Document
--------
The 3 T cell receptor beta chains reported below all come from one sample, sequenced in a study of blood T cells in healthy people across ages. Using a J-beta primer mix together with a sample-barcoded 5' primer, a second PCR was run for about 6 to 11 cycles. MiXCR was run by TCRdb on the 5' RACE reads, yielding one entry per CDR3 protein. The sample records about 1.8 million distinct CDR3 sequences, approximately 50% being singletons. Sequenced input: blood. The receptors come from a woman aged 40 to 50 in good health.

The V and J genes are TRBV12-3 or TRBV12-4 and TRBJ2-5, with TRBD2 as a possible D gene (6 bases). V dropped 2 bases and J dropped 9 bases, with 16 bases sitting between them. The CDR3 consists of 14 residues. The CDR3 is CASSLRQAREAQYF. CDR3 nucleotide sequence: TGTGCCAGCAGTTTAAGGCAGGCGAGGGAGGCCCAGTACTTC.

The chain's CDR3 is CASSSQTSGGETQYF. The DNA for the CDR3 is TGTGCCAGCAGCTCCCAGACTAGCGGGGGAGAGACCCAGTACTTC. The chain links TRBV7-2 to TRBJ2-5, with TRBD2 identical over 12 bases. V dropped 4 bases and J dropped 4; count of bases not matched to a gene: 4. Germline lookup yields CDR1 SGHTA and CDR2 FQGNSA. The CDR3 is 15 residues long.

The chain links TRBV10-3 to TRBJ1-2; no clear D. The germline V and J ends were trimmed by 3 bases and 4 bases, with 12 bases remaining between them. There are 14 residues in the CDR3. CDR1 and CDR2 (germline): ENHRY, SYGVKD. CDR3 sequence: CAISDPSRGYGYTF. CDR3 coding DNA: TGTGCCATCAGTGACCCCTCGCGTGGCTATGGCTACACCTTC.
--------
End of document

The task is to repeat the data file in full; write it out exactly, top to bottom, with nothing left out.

The 3 T cell receptor beta chains reported below all come from one sample, sequenced in a study of blood T cells in healthy people across ages. Using a J-beta primer mix together with a sample-barcoded 5' primer, a second PCR was run for about 6 to 11 cycles. MiXCR was run by TCRdb on the 5' RACE reads, yielding one entry per CDR3 protein. The sample records about 1.8 million distinct CDR3 sequences, approximately 50% being singletons. Sequenced input: blood. The receptors come from a woman aged 40 to 50 in good health.

The V and J genes are TRBV12-3 or TRBV12-4 and TRBJ2-5, with TRBD2 as a possible D gene (6 bases). V dropped 2 bases and J dropped 9 bases, with 16 bases sitting between them. The CDR3 consists of 14 residues. The CDR3 is CASSLRQAREAQYF. CDR3 nucleotide sequence: TGTGCCAGCAGTTTAAGGCAGGCGAGGGAGGCCCAGTACTTC.

The chain's CDR3 is CASSSQTSGGETQYF. The DNA for the CDR3 is TGTGCCAGCAGCTCCCAGACTAGCGGGGGAGAGACCCAGTACTTC. The chain links TRBV7-2 to TRBJ2-5, with TRBD2 identical over 12 bases. V dropped 4 bases and J dropped 4; count of bases not matched to a gene: 4. Germline lookup yields CDR1 SGHTA and CDR2 FQGNSA. The CDR3 is 15 residues long.

The chain links TRBV10-3 to TRBJ1-2; no clear D. The germline V and J ends were trimmed by 3 bases and 4 bases, with 12 bases remaining between them. There are 14 residues in the CDR3. CDR1 and CDR2 (germline): ENHRY, SYGVKD. CDR3 sequence: CAISDPSRGYGYTF. CDR3 coding DNA: TGTGCCATCAGTGACCCCTCGCGTGGCTATGGCTACACCTTC.